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http://www.heraldandnews.com/articles/2005/01/19/news/agriculture/ag1.txt

Trickling interest in water bank

Irrigation wheel lines sit in the snow near Cross Road Tuesday. Although the irrigation season is months off, the U.S. Bureau of Reclamation needs to get land idling applications by next Thursday as it tries to figure out this year's water bank.

 January 19, 2005 by Dylan Darling, Herald and News

Applications coming up short on acre-feet


The U.S. Bureau of Reclamation isn't getting the response it was looking for when it announced this year's water bank program.

Applications for land idling are due at the end of the month, and so far response has been light.

"We were expecting between 450 and 500 and so far we got 20," said Rae Olsen, Bureau spokeswoman.

In all, the Bureau needs to idle 28,000 acres of land in and near the Klamath Reclamation Project as part of the federally required water bank. The idled land would make up 50,000 acre-feet of the 100,000 acre-foot bank, which is used to maintain higher flows for threatened coho salmon on the Klamath River.

The rest of the water bank would include 25,000 acre-feet from groundwater pumping, 10,000 acre-feet from the Klamath Rangeland Trust above Upper Klamath Lake, and 15,000 acre-feet from storage on national wildlife refuges.

Land idling applications are due by 4 p.m. Thursday, Jan. 27. The Klamath Reclamation Project's irrigation season typically runs from mid-April to mid-October.

Gary Baker, special projects officer for the Bureau's Klamath Basin Area Office, said the agency hasn't gotten as many applications as it had expected with the deadline just over a week away.

This will be the third year of the water bank program. In its first year, 2003, there were 450 applications for land idling, he said. Last year there were 500 applications.

Officials had been expecting to get about the same interest this year. Baker said many wait until the last days to apply and the number could get a boost up to the usual level, but time is short.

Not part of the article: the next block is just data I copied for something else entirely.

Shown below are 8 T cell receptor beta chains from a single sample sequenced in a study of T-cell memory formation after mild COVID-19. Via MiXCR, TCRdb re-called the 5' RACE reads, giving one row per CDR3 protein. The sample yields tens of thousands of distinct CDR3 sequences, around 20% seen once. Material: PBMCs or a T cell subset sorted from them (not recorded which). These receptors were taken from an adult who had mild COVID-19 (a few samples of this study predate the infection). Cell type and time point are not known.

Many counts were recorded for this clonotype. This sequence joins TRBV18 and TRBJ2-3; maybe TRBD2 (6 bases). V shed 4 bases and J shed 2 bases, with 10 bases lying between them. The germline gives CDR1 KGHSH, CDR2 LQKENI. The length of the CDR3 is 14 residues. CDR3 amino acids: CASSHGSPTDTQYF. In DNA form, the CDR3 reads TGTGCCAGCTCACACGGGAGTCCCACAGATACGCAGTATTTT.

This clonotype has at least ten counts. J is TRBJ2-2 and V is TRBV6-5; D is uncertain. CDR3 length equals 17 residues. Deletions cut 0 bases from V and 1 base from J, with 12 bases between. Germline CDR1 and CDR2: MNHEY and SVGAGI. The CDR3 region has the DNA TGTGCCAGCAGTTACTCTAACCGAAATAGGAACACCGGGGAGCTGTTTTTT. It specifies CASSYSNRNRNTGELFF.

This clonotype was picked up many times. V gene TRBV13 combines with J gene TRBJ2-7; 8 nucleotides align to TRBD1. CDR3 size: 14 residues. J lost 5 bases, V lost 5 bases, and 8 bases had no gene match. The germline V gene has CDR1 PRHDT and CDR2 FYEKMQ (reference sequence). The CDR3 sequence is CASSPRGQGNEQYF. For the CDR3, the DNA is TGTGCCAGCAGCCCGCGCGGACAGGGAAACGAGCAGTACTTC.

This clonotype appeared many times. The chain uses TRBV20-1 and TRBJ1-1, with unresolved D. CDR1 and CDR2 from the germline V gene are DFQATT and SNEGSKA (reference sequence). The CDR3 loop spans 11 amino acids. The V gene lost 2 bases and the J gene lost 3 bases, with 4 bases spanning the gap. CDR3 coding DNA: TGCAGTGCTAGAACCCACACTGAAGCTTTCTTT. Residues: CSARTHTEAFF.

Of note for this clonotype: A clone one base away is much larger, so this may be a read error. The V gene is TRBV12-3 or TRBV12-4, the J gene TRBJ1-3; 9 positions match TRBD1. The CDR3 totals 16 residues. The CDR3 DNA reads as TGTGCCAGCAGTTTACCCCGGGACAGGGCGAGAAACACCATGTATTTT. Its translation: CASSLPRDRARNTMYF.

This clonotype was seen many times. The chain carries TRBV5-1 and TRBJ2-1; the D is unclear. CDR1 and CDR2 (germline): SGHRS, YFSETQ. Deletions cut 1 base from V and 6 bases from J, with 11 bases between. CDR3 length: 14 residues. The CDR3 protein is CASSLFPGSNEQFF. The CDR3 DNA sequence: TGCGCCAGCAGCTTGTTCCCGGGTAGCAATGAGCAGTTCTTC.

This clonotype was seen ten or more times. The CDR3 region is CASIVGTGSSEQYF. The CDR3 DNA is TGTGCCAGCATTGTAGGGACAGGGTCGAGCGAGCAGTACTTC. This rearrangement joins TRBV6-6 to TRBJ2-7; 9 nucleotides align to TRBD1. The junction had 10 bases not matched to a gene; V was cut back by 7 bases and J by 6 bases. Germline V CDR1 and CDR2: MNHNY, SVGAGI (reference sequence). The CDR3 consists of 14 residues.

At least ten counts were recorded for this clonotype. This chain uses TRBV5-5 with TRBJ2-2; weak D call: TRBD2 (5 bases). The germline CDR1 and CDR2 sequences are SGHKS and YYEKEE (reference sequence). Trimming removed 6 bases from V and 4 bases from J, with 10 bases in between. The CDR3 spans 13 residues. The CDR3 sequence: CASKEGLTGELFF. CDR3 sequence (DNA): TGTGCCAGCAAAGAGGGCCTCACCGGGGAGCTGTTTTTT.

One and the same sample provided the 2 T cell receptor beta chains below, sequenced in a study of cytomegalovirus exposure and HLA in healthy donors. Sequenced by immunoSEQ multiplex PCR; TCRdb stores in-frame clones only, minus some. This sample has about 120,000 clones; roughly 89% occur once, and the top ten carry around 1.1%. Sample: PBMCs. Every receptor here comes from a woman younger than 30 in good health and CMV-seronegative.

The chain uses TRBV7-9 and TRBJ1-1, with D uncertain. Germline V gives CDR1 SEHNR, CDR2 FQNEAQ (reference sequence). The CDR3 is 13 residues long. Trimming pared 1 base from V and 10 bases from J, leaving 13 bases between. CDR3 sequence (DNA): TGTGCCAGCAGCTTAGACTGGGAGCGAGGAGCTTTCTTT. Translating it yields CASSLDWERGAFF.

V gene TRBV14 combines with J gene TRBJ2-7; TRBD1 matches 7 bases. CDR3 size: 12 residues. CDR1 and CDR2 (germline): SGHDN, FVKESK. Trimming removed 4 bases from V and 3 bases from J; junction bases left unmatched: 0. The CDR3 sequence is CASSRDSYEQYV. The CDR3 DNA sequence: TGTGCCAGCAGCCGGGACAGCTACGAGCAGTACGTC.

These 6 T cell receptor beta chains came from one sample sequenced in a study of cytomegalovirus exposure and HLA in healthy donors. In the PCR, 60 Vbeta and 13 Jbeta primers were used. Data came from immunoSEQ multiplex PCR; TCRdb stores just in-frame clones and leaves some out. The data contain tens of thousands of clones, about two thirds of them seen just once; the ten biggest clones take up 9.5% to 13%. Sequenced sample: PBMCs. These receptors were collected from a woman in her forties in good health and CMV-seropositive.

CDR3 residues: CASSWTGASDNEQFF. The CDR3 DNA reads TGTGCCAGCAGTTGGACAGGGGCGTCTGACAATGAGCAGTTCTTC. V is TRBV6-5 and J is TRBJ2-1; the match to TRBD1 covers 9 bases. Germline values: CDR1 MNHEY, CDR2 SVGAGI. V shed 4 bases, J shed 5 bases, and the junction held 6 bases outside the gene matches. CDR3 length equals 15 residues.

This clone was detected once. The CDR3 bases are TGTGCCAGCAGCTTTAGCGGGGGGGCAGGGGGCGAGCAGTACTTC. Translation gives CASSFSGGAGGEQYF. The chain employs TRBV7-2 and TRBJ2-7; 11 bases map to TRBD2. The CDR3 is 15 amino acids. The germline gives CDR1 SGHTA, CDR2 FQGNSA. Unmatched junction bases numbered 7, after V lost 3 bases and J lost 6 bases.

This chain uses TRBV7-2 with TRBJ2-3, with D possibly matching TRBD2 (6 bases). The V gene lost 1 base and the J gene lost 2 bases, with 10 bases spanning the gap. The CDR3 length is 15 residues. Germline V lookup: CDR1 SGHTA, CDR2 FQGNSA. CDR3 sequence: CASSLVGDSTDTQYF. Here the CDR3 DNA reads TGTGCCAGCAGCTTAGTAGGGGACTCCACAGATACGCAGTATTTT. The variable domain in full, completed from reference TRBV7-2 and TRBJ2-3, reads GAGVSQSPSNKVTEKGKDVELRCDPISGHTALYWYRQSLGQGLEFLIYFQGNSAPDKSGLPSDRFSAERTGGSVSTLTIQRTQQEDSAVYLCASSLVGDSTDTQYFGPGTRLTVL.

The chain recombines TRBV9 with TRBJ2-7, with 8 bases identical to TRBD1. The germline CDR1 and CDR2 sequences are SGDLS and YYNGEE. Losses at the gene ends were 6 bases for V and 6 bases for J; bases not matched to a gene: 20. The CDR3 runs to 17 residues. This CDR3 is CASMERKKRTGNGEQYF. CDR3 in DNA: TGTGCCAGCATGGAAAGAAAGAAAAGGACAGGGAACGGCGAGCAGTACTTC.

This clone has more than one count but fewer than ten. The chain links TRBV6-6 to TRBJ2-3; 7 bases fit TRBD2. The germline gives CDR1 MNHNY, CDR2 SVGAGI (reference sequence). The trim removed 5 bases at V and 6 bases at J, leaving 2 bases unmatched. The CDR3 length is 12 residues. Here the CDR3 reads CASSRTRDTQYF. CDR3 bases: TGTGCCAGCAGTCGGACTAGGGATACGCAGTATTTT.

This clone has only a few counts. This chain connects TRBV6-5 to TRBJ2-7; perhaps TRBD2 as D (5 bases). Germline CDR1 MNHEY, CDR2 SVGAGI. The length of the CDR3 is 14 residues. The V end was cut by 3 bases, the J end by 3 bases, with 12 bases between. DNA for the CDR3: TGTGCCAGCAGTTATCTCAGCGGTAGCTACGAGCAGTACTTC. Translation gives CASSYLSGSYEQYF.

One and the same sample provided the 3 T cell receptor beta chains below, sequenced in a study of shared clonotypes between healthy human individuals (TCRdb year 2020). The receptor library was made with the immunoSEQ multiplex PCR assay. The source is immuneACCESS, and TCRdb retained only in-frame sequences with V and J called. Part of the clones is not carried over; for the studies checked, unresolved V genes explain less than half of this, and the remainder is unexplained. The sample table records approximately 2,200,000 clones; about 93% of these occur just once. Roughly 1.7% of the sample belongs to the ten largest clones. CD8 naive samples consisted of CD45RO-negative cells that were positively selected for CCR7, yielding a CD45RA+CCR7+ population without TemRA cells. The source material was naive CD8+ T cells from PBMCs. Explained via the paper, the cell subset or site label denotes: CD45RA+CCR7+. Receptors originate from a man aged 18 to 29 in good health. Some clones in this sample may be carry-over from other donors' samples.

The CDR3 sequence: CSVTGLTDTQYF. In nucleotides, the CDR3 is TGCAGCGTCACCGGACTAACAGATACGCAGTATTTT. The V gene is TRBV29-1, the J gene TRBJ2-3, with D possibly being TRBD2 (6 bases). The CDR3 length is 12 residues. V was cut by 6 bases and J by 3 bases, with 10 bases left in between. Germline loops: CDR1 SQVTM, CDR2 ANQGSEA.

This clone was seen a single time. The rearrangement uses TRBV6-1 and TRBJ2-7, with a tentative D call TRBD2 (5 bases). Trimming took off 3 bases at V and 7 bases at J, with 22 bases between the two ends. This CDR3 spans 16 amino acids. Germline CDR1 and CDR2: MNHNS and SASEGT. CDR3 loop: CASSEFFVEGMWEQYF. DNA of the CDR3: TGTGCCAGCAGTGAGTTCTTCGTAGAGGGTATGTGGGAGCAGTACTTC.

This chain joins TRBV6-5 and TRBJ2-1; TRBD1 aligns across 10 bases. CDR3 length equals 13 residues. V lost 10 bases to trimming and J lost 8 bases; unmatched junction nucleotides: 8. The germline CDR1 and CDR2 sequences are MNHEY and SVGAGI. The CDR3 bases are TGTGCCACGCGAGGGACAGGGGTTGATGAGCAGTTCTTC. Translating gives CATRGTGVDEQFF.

The application load could be lighter so far this year because they are due a couple of months sooner than they were in previous years, he said. Land idling applications were due in March the first two years.

Baker said the deadline was moved up because officials wanted to get things in order earlier this year. The deadline was announced in late December, a little over a month before the deadline.

Application forms were sent to all those who applied for the program in 2003 and 2004, as well as to others who showed interest in it. Application is open to all surface water users above Keno Dam, including non-Project users, except those using federal lease land and lands under temporary surplus water contracts.

Another possible reason for the light response could be the recent moisture in the Klamath Basin giving people confidence that the water inflow into Upper Klamath Lake should be better this year than the past few, Baker said. But, despite the moisture, the Basin's snowpack is still at about 60 percent of average for this time of year.

If spring is dry and people change their minds about applying for the idling program, it will be too late, he said.

"We do want to remind people that this is their only opportunity to apply for the dry land program this year," Baker said.

The Bureau doesn't have plans for what to do if it doesn't get the anticipated 28,000 acres idled, he said.

"I guess we'll cross that bridge when we come to it," Baker said.

On the Net:

www.usbr.gov/mp/kbao

 



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